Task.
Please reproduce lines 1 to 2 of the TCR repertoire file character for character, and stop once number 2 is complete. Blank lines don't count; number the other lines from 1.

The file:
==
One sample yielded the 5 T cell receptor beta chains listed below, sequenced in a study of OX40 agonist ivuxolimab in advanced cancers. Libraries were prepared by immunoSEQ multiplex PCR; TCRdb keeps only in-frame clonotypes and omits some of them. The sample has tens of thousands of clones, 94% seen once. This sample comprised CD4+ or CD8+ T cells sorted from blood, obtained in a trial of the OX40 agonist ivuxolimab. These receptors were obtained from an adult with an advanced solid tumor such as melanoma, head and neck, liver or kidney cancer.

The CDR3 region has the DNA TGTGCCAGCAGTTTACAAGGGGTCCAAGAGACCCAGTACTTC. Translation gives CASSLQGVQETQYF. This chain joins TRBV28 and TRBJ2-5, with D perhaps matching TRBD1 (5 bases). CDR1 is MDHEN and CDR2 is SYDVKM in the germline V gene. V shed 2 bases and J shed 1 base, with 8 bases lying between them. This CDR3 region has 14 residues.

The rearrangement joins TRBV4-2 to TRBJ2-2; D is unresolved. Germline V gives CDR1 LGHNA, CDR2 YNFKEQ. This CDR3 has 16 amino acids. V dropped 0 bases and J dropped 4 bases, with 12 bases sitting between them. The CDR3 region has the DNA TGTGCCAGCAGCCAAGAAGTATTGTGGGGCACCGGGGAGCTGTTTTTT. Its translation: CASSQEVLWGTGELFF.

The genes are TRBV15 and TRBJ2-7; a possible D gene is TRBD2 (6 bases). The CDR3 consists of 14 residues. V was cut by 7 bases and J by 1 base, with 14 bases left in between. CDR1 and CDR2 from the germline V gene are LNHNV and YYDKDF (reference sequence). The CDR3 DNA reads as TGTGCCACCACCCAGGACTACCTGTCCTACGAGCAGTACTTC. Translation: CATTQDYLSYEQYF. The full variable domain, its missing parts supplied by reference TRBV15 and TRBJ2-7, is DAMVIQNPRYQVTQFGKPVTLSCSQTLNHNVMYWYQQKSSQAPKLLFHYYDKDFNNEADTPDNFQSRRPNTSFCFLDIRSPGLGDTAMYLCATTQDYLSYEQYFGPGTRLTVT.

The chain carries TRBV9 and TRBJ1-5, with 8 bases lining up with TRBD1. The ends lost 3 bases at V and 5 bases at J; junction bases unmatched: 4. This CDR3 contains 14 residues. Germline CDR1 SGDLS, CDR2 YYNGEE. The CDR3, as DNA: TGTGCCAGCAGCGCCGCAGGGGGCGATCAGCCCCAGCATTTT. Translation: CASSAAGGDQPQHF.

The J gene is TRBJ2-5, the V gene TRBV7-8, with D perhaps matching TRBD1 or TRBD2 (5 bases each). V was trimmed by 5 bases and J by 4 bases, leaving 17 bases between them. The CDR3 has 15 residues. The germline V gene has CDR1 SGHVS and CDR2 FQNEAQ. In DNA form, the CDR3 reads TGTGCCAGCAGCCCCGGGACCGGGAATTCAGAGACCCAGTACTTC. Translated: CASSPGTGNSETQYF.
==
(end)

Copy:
One sample yielded the 5 T cell receptor beta chains listed below, sequenced in a study of OX40 agonist ivuxolimab in advanced cancers. Libraries were prepared by immunoSEQ multiplex PCR; TCRdb keeps only in-frame clonotypes and omits some of them. The sample has tens of thousands of clones, 94% seen once. This sample comprised CD4+ or CD8+ T cells sorted from blood, obtained in a trial of the OX40 agonist ivuxolimab. These receptors were obtained from an adult with an advanced solid tumor such as melanoma, head and neck, liver or kidney cancer.

The CDR3 region has the DNA TGTGCCAGCAGTTTACAAGGGGTCCAAGAGACCCAGTACTTC. Translation gives CASSLQGVQETQYF. This chain joins TRBV28 and TRBJ2-5, with D perhaps matching TRBD1 (5 bases). CDR1 is MDHEN and CDR2 is SYDVKM in the germline V gene. V shed 2 bases and J shed 1 base, with 8 bases lying between them. This CDR3 region has 14 residues.